Furthermore, the general principle concerning substitution price still applies to the district heating companies purchasing surplus heat. This means that the price of heat, including surplus heat, may not exceed the price of the cheapest alternative, e.g. own production or purchase from another supplier.
Who is to observe the price cap?
The surplus heat supplier is not subject to the Utility Regulatory’s supervision and is not to report prices etc.
But the buyer of the heat (the district heating company) must observe the price regulation. This means that the district heating company may as a maximum include the lowest price of either the price cap or the substitution price in the final heat price to the customers for its purchase of surplus heat.
It does not appear explicitly from the price cap regulation that the price cap formally serves as a cap for the inclusion of costs for the purchase of surplus heat in connection with redistribution and thereby de facto only as a cap as to what the district heating company may pay for the surplus heat.
Part of the agreement is not reflected in the executive order
In the legislative history and the agreement concerning surplus heat, the price cap regulation is described as follows:
- The possibility of maintaining the price cap applicable at the time of the agreement during the entire term.
- The possibility of the authority approving an increased price cap the first years against a similar decrease of the price cap in the subsequent years.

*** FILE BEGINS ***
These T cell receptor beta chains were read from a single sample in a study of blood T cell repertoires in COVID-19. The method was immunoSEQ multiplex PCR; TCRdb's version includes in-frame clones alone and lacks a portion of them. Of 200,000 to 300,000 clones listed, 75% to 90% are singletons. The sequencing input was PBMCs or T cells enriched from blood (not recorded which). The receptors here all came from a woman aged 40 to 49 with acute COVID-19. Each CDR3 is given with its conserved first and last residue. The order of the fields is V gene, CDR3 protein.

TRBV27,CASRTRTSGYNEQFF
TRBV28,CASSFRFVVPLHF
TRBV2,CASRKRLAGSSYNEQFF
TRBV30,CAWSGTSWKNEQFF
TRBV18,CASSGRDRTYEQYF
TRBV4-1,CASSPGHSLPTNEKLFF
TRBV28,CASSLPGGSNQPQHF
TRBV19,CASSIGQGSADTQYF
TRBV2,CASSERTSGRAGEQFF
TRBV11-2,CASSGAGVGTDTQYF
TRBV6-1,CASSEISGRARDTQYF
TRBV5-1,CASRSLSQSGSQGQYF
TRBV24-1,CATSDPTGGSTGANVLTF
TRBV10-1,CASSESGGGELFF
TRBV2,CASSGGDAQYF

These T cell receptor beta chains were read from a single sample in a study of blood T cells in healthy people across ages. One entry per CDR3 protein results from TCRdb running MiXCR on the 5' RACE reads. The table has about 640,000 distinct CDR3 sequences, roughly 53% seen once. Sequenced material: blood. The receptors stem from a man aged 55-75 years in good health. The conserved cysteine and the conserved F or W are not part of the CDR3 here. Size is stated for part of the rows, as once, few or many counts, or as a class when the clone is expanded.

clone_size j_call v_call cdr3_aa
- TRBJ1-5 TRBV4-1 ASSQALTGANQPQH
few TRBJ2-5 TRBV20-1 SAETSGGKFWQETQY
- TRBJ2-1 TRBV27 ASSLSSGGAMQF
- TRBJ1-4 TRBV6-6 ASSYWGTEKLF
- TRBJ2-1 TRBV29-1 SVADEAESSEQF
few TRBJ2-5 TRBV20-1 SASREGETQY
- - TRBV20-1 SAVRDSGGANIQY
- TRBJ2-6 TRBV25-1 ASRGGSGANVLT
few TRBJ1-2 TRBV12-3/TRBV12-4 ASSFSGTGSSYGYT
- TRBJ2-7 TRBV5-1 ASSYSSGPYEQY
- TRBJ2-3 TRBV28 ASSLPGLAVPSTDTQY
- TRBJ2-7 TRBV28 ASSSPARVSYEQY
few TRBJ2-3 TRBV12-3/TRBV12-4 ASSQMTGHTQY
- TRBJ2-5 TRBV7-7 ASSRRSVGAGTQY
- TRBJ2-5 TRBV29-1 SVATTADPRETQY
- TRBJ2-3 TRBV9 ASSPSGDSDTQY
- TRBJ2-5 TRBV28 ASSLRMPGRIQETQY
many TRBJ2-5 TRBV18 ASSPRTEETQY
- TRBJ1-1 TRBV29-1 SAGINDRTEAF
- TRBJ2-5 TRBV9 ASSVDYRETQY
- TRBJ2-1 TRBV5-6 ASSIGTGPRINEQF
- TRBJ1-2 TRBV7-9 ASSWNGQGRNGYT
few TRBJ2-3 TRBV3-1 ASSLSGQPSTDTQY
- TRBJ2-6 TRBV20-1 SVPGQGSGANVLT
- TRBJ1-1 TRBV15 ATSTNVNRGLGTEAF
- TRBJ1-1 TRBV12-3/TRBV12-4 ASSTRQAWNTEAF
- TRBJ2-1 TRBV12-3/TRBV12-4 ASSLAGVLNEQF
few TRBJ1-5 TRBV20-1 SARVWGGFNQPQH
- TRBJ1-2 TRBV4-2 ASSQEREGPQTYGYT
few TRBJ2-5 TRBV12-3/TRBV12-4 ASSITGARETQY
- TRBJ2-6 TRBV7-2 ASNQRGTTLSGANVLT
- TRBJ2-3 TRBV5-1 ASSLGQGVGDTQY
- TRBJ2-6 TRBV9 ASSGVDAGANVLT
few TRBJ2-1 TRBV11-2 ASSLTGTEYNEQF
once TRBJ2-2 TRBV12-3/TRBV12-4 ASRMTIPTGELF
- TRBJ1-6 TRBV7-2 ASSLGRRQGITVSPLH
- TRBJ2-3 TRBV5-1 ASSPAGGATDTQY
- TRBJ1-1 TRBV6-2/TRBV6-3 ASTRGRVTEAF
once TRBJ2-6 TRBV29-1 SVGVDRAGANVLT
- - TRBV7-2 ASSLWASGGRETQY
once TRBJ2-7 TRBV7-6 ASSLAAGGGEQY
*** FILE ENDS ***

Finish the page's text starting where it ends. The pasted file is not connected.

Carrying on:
- The possibility of the authority fixing an individual price cap.
These elements are not reflected in the executive order concerning fixing of a price cap in relation to supply of surplus heat. It is therefore not certain that an agreed price will not be affected by a subsequent lower price cap. Based on the Energy Agency’s statements in the consultation memo, the above possibilities will be regulated in the final executive order on the Utility Regulatory’s fixing of the price cap.
Agreements concerning purchase of surplus heat
We recommend that when agreeing to purchase surplus heat, the district heating companies ensure in the agreement that the agreed price of surplus heat cannot exceed the price cap and other maximum prices under the Heat Supply Act. Also to avoid that the district heating plan realises a loss due to a lower substitution price or a subsequently fixed price cap.
In this way, you also ensure that any case law as to what is to be kept under the price cap will apply to the agreement and thereby be to the benefit of the purchaser of the heat instead of resulting in a loss.
In the consultation memo, the Energy Agency has stated that it is not possible to obtain an increased or individual price cap under the executive order, but that this will be adjusted later when the Utility Regulatory fixes the price cap.
Even if it is not regulated explicitly, it will be possible to apply for an exemption from the rules with the Energy Agency being the regulatory authority. In accordance with the legislative history, the Energy Agency may for example allow when granting an exemption that the price cap in the first year is increased provided that it is reduced correspondingly, or it may fix an individual price cap.